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Solar Thermal Technology (Page 2/2)

A financial requirement of about $162 million has been projected for the 11th Five-Year Plan for energy-efficiency related initiatives. A number of pilot and demonstration projects have been taken up for load management and energy conservation through reduction of transmission and distribution losses in the system. In the area of building energy efficiency, building plans will not be approved by local authorities unless they comply with the Energy Conservation Building Codes (ECBCs) after 2009. The ECBCs will make it mandatory for buildings not to exceed 140 kilowatt/hour per square meter annually.

Solar thermal technology uses flat and concentrating absorbers that collect heat energy from the sun for such processes as crop drying, food processing, water and space heating, industrial process heat, and electricity generation.

Solar water heating systems, such as the ones pictured in China’s Yunnan Province, 20 consist of a solar collector and a storage tank. The collector is typically a rectangular box with a transparent cover, through which pipes run, carrying water that is heated by the sun. The pipes are attached to an absorber plate, which is painted black to absorb the heat. As the sun’s heat warms the collector, the water is heated and passed to the storage tank, which stores the hot water heated for domestic use. As explained by the National Renewable Energy Laboratories, “Solar water heating systems can be either active or passive. Active systems rely on pumps to move the liquid between the collector and the storage tank, while passive systems rely on gravity and the tendency for water to naturally circulate as it is heated. Simpler versions of this system are used to heat swimming pools.”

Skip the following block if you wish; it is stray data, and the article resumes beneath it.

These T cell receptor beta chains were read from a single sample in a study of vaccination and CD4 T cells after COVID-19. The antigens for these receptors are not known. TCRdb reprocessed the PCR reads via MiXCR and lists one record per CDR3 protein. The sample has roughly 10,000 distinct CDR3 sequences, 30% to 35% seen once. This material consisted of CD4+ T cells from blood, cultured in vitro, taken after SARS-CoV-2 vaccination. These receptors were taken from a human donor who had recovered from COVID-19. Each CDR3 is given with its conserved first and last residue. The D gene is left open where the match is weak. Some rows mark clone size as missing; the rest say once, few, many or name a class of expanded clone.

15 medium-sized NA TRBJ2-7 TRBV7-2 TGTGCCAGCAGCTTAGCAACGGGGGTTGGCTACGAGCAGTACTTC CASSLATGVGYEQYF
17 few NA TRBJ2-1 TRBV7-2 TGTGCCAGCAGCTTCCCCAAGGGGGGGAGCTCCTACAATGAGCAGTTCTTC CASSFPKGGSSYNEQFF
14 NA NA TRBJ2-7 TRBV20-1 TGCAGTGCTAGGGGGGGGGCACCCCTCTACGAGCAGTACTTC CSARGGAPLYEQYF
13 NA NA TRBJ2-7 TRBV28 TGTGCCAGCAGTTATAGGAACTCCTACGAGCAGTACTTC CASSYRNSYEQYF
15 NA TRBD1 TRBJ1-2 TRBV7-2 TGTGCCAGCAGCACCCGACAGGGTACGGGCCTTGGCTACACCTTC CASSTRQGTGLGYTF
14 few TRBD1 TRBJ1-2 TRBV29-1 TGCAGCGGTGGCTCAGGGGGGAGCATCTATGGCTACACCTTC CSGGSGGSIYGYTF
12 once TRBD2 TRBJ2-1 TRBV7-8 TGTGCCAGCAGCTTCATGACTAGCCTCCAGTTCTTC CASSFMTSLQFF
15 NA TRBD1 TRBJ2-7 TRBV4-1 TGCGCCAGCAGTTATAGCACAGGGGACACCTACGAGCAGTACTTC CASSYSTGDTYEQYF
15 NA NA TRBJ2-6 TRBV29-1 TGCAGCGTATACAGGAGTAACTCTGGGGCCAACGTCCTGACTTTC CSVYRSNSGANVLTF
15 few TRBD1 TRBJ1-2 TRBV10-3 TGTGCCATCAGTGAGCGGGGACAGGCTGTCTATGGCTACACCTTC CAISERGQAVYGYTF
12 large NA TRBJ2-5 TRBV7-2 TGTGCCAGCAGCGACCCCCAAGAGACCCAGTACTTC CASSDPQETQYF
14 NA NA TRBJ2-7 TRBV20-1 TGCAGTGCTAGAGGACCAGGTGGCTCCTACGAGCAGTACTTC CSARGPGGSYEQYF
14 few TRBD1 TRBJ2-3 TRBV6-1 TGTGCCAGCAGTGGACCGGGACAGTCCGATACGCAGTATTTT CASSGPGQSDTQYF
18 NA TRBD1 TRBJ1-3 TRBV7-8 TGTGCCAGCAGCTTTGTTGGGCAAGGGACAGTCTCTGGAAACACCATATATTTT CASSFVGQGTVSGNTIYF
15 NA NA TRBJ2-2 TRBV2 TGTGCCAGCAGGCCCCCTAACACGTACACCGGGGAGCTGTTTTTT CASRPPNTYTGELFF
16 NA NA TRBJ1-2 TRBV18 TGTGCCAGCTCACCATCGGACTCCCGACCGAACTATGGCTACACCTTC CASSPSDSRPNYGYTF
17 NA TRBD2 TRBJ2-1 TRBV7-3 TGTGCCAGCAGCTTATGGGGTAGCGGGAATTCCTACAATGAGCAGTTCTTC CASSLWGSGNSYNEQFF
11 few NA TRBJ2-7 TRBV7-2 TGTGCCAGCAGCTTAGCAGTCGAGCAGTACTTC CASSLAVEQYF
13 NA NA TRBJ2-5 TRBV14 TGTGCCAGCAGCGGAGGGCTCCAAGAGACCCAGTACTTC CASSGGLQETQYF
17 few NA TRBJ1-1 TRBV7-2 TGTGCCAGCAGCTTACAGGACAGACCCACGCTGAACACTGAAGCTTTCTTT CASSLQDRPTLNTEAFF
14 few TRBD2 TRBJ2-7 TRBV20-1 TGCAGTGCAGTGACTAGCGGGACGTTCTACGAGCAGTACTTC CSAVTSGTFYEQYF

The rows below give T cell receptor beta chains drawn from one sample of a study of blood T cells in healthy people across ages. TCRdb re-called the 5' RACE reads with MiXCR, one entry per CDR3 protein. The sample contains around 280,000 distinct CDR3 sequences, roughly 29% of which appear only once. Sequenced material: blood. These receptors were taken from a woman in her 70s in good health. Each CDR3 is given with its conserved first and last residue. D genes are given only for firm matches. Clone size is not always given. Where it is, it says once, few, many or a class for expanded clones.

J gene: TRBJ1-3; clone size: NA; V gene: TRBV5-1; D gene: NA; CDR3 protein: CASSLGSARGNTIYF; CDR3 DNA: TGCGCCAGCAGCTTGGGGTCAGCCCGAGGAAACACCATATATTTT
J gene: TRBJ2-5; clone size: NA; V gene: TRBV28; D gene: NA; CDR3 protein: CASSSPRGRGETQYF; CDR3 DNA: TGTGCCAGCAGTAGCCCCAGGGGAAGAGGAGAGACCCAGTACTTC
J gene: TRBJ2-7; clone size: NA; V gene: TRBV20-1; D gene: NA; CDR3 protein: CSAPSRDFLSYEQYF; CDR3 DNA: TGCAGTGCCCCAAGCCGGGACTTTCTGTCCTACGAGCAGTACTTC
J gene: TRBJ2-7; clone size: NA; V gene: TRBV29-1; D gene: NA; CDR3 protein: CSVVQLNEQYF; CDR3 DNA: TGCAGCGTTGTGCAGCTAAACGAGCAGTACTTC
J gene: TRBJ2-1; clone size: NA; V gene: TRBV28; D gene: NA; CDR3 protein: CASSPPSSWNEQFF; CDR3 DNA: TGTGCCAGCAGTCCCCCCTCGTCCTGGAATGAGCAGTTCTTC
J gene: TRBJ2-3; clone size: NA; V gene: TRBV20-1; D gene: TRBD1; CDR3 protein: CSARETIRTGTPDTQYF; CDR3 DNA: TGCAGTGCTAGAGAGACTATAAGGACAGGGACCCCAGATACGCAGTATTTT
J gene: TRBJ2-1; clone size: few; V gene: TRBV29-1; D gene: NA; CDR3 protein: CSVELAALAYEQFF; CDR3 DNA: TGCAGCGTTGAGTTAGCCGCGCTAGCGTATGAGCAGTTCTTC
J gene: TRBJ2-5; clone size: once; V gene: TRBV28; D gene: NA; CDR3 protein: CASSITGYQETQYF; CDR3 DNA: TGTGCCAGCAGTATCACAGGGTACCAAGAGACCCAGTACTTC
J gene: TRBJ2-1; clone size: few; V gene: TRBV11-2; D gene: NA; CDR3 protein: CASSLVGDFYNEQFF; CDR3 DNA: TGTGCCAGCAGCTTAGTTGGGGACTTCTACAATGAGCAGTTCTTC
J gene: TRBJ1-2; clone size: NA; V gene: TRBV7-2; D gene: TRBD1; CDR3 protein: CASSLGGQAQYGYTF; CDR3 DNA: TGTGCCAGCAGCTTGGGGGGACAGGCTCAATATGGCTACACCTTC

Solar heating systems to dry food and other crops can improve the quality of the product while reducing waste. Solar driers outclass traditional open-air drying and have lower operating costs than mechanized fuel-based driers. The three types of solar driers are natural convection, forced convection, and tent driers. In natural convection driers, air is drawn through the dryer and heated as it passes through the collector, then partially cooled as it picks up moisture from the product drying. The flow of air is caused by the lighter warm air inside the dryer moving toward the cooler outside air. In forced convection, a fan is used to create the airflow, reducing drying time by a factor of 3 and the area of collector required by up to 50 percent. A photovoltaic panel can be used to generate electricity for the fan. Tent driers combine the drying chamber and collector and allow for a lower initial cost. Drying times are not much lower than for open-air drying, but the main purpose is to provide protection from dust, dirt, rain, wind, and predators; tent driers are usually used for fruit, fish, coffee, or other products for which wastage is otherwise high.


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